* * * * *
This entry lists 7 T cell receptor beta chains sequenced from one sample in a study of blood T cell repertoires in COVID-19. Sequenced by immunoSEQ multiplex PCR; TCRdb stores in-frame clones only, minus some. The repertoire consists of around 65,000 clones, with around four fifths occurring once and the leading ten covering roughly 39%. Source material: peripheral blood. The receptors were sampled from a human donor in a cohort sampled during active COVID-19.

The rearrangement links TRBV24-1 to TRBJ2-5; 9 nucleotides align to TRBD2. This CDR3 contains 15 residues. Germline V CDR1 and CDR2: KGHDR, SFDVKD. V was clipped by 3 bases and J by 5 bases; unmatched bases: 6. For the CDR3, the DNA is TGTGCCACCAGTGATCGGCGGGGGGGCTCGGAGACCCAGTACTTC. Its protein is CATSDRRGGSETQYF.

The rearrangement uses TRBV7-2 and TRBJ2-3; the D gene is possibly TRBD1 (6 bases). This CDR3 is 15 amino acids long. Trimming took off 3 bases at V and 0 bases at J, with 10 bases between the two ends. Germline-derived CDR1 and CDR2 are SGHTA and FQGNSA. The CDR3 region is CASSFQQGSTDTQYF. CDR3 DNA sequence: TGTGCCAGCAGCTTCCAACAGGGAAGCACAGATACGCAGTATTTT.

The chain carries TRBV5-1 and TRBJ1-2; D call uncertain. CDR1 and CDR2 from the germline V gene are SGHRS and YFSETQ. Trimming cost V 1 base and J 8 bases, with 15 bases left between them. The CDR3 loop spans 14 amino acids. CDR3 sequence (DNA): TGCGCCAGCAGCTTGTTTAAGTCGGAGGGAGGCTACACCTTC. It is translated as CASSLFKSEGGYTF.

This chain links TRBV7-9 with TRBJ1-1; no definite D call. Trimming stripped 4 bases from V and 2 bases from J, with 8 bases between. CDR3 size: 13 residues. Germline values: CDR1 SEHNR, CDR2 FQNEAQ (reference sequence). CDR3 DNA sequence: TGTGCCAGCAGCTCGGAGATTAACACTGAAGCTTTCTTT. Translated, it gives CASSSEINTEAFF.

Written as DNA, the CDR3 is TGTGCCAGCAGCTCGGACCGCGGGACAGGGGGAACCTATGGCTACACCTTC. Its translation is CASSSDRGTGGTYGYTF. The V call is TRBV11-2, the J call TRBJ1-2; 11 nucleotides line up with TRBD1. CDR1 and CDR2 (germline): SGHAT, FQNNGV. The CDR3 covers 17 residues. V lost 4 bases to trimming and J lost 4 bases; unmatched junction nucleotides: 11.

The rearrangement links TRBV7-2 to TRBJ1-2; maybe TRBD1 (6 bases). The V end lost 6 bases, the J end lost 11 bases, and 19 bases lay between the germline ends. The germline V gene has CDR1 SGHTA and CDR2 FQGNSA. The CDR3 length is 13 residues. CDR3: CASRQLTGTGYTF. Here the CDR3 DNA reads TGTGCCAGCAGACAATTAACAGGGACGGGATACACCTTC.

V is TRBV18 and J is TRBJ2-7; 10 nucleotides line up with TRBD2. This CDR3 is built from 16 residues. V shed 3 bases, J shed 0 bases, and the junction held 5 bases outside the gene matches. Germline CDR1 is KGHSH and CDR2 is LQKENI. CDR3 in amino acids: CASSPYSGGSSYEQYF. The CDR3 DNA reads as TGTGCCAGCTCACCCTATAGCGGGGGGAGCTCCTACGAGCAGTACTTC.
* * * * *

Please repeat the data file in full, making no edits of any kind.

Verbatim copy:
This entry lists 7 T cell receptor beta chains sequenced from one sample in a study of blood T cell repertoires in COVID-19. Sequenced by immunoSEQ multiplex PCR; TCRdb stores in-frame clones only, minus some. The repertoire consists of around 65,000 clones, with around four fifths occurring once and the leading ten covering roughly 39%. Source material: peripheral blood. The receptors were sampled from a human donor in a cohort sampled during active COVID-19.

The rearrangement links TRBV24-1 to TRBJ2-5; 9 nucleotides align to TRBD2. This CDR3 contains 15 residues. Germline V CDR1 and CDR2: KGHDR, SFDVKD. V was clipped by 3 bases and J by 5 bases; unmatched bases: 6. For the CDR3, the DNA is TGTGCCACCAGTGATCGGCGGGGGGGCTCGGAGACCCAGTACTTC. Its protein is CATSDRRGGSETQYF.

The rearrangement uses TRBV7-2 and TRBJ2-3; the D gene is possibly TRBD1 (6 bases). This CDR3 is 15 amino acids long. Trimming took off 3 bases at V and 0 bases at J, with 10 bases between the two ends. Germline-derived CDR1 and CDR2 are SGHTA and FQGNSA. The CDR3 region is CASSFQQGSTDTQYF. CDR3 DNA sequence: TGTGCCAGCAGCTTCCAACAGGGAAGCACAGATACGCAGTATTTT.

The chain carries TRBV5-1 and TRBJ1-2; D call uncertain. CDR1 and CDR2 from the germline V gene are SGHRS and YFSETQ. Trimming cost V 1 base and J 8 bases, with 15 bases left between them. The CDR3 loop spans 14 amino acids. CDR3 sequence (DNA): TGCGCCAGCAGCTTGTTTAAGTCGGAGGGAGGCTACACCTTC. It is translated as CASSLFKSEGGYTF.

This chain links TRBV7-9 with TRBJ1-1; no definite D call. Trimming stripped 4 bases from V and 2 bases from J, with 8 bases between. CDR3 size: 13 residues. Germline values: CDR1 SEHNR, CDR2 FQNEAQ (reference sequence). CDR3 DNA sequence: TGTGCCAGCAGCTCGGAGATTAACACTGAAGCTTTCTTT. Translated, it gives CASSSEINTEAFF.

Written as DNA, the CDR3 is TGTGCCAGCAGCTCGGACCGCGGGACAGGGGGAACCTATGGCTACACCTTC. Its translation is CASSSDRGTGGTYGYTF. The V call is TRBV11-2, the J call TRBJ1-2; 11 nucleotides line up with TRBD1. CDR1 and CDR2 (germline): SGHAT, FQNNGV. The CDR3 covers 17 residues. V lost 4 bases to trimming and J lost 4 bases; unmatched junction nucleotides: 11.

The rearrangement links TRBV7-2 to TRBJ1-2; maybe TRBD1 (6 bases). The V end lost 6 bases, the J end lost 11 bases, and 19 bases lay between the germline ends. The germline V gene has CDR1 SGHTA and CDR2 FQGNSA. The CDR3 length is 13 residues. CDR3: CASRQLTGTGYTF. Here the CDR3 DNA reads TGTGCCAGCAGACAATTAACAGGGACGGGATACACCTTC.

V is TRBV18 and J is TRBJ2-7; 10 nucleotides line up with TRBD2. This CDR3 is built from 16 residues. V shed 3 bases, J shed 0 bases, and the junction held 5 bases outside the gene matches. Germline CDR1 is KGHSH and CDR2 is LQKENI. CDR3 in amino acids: CASSPYSGGSSYEQYF. The CDR3 DNA reads as TGTGCCAGCTCACCCTATAGCGGGGGGAGCTCCTACGAGCAGTACTTC.